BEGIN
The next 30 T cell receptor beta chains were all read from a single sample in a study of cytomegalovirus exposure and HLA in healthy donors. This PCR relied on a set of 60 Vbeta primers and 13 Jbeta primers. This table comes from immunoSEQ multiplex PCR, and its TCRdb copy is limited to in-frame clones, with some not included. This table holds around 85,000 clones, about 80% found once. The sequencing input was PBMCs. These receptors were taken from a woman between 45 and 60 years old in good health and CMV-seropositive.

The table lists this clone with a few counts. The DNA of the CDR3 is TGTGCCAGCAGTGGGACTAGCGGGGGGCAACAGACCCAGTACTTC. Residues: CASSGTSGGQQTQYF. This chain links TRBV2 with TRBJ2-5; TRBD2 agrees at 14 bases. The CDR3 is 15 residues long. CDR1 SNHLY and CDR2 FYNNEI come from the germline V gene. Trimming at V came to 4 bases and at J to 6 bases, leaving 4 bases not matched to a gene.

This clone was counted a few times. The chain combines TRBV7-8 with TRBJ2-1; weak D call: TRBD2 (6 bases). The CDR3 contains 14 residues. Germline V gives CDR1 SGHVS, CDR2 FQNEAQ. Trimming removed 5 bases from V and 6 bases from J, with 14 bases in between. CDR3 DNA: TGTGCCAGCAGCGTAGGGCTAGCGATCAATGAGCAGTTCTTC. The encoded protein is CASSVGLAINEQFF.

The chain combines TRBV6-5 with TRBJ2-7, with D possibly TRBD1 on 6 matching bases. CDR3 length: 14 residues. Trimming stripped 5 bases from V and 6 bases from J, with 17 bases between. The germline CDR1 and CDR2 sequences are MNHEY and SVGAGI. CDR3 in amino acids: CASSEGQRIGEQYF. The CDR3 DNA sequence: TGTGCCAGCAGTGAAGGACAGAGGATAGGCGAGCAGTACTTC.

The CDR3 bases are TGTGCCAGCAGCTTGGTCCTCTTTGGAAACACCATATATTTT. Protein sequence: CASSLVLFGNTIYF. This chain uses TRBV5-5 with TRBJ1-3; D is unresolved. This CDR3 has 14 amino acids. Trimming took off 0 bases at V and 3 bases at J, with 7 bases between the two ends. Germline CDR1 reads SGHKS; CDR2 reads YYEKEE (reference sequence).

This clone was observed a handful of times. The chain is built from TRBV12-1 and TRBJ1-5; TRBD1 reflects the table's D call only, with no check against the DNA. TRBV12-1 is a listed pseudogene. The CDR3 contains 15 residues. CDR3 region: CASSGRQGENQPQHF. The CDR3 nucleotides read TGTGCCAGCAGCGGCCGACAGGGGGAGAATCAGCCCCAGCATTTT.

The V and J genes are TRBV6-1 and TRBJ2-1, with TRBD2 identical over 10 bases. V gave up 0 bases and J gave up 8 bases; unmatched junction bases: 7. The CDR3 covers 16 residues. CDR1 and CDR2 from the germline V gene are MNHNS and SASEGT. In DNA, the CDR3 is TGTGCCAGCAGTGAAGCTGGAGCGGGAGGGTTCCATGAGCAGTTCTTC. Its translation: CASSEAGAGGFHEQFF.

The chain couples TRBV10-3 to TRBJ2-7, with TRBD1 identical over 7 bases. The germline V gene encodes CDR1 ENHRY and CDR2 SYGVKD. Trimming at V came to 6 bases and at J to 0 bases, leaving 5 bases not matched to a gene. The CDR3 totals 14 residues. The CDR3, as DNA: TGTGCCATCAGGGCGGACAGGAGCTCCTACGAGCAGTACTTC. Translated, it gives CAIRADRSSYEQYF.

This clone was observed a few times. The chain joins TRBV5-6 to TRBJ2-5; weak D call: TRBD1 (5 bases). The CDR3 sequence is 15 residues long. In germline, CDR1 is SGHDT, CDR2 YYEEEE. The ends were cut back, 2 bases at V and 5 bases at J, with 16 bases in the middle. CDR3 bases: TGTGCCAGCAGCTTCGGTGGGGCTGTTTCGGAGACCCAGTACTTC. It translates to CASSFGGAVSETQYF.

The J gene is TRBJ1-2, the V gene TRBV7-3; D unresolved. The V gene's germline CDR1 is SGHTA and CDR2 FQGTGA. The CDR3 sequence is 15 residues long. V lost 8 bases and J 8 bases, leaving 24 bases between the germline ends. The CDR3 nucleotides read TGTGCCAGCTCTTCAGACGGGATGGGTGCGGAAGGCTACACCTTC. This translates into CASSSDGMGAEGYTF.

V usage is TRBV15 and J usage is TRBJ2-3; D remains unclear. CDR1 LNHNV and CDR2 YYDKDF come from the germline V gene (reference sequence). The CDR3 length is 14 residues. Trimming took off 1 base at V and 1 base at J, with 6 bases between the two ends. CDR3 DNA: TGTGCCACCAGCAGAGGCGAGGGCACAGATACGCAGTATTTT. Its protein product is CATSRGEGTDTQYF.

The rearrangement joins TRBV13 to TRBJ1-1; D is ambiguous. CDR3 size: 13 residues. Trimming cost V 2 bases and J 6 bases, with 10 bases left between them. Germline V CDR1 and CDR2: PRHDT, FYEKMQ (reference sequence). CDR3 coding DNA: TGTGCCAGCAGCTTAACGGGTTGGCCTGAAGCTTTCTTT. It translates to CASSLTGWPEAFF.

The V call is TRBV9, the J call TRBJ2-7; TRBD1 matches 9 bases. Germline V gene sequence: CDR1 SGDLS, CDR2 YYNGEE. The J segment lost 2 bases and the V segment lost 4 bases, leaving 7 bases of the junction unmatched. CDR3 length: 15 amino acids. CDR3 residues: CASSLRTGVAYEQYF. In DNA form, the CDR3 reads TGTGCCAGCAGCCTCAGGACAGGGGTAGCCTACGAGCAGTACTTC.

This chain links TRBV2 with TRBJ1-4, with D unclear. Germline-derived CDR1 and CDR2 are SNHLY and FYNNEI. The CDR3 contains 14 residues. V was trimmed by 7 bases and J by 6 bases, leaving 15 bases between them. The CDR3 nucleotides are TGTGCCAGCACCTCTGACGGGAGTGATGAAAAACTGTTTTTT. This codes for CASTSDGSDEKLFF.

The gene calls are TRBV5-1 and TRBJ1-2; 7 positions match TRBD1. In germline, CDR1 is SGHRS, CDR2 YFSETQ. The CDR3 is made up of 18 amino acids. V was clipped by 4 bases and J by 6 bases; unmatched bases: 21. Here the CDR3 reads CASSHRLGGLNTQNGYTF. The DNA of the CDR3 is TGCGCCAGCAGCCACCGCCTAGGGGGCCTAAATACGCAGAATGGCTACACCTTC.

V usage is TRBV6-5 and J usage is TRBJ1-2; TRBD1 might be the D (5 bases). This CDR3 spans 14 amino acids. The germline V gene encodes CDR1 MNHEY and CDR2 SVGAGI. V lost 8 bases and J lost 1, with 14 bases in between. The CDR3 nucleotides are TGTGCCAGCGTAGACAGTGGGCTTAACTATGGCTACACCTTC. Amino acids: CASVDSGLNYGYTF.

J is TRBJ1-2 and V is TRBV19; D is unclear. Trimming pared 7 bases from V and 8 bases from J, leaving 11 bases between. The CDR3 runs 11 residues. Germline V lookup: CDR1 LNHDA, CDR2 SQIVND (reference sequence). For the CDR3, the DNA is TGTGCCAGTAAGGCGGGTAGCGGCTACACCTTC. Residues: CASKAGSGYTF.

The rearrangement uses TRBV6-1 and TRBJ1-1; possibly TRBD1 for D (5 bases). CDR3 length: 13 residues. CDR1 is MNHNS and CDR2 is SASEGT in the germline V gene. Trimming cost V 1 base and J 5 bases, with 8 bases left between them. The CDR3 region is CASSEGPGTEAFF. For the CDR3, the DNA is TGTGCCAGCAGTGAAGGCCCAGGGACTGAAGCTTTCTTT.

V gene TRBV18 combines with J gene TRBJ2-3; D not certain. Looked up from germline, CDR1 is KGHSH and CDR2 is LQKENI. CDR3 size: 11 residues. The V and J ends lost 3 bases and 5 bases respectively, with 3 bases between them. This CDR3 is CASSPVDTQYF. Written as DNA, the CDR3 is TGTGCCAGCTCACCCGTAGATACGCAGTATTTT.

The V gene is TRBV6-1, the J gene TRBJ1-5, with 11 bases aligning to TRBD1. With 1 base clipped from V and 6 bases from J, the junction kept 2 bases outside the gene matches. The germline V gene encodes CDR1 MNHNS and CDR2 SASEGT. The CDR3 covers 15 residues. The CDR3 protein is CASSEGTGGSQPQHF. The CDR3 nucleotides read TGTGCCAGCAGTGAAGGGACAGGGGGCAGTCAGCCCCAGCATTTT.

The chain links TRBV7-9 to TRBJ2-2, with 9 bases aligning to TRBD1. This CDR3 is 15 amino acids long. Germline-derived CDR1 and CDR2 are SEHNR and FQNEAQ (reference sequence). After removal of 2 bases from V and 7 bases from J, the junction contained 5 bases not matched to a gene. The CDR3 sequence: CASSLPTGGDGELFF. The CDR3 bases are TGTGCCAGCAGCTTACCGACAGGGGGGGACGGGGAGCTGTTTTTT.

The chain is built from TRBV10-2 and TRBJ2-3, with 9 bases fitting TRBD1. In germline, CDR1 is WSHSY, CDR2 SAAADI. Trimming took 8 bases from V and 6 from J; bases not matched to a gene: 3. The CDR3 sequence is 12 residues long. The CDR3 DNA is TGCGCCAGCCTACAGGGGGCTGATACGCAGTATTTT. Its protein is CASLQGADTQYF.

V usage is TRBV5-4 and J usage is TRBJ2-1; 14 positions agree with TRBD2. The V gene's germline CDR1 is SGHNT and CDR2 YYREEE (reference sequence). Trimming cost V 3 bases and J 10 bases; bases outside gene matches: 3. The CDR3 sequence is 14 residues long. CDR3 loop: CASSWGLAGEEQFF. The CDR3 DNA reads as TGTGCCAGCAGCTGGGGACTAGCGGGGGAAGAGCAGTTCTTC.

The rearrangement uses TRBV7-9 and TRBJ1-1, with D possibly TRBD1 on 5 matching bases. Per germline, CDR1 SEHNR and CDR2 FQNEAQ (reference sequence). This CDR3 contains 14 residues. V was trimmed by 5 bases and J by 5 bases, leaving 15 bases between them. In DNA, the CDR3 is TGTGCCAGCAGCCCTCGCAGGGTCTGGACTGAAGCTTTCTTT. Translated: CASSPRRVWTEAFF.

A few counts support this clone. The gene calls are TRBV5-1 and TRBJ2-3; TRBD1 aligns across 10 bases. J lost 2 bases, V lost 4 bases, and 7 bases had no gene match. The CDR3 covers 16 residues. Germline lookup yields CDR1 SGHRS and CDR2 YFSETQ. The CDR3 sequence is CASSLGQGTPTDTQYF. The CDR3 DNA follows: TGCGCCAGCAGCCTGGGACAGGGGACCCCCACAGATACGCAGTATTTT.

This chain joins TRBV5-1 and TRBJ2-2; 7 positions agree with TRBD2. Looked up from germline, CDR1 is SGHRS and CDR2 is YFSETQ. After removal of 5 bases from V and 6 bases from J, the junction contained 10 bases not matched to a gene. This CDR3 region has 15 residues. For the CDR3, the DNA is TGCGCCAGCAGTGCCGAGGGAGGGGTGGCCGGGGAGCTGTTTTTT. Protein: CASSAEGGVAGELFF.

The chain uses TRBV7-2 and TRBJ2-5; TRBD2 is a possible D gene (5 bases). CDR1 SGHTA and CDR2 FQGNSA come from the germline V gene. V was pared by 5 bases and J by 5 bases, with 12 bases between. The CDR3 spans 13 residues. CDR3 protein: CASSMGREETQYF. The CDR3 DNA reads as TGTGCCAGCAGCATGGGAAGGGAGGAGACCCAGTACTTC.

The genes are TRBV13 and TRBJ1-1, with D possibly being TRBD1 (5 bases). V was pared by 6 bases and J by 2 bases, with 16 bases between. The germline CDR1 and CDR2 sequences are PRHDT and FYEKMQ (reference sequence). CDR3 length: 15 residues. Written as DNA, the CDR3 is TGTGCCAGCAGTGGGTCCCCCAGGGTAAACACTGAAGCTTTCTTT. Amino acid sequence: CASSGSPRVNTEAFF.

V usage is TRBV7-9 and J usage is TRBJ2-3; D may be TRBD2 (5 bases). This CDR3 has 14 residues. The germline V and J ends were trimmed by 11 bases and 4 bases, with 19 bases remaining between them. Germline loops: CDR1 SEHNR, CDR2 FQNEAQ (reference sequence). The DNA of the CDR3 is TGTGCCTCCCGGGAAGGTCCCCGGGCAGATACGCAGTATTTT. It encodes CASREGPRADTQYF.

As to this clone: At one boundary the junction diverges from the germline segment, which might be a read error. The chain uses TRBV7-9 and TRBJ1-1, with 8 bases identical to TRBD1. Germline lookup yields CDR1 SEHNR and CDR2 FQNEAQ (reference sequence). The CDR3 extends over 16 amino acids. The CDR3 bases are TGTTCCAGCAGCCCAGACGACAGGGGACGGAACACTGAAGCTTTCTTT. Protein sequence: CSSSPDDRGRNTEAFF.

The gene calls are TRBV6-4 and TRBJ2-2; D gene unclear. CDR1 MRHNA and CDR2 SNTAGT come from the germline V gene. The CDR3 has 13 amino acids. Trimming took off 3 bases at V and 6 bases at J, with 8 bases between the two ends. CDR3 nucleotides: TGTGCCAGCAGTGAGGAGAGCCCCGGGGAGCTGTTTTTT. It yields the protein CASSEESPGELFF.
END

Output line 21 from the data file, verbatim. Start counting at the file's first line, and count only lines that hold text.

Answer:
The chain links TRBV7-9 to TRBJ2-2, with 9 bases aligning to TRBD1. This CDR3 is 15 amino acids long. Germline-derived CDR1 and CDR2 are SEHNR and FQNEAQ (reference sequence). After removal of 2 bases from V and 7 bases from J, the junction contained 5 bases not matched to a gene. The CDR3 sequence: CASSLPTGGDGELFF. The CDR3 bases are TGTGCCAGCAGCTTACCGACAGGGGGGGACGGGGAGCTGTTTTTT.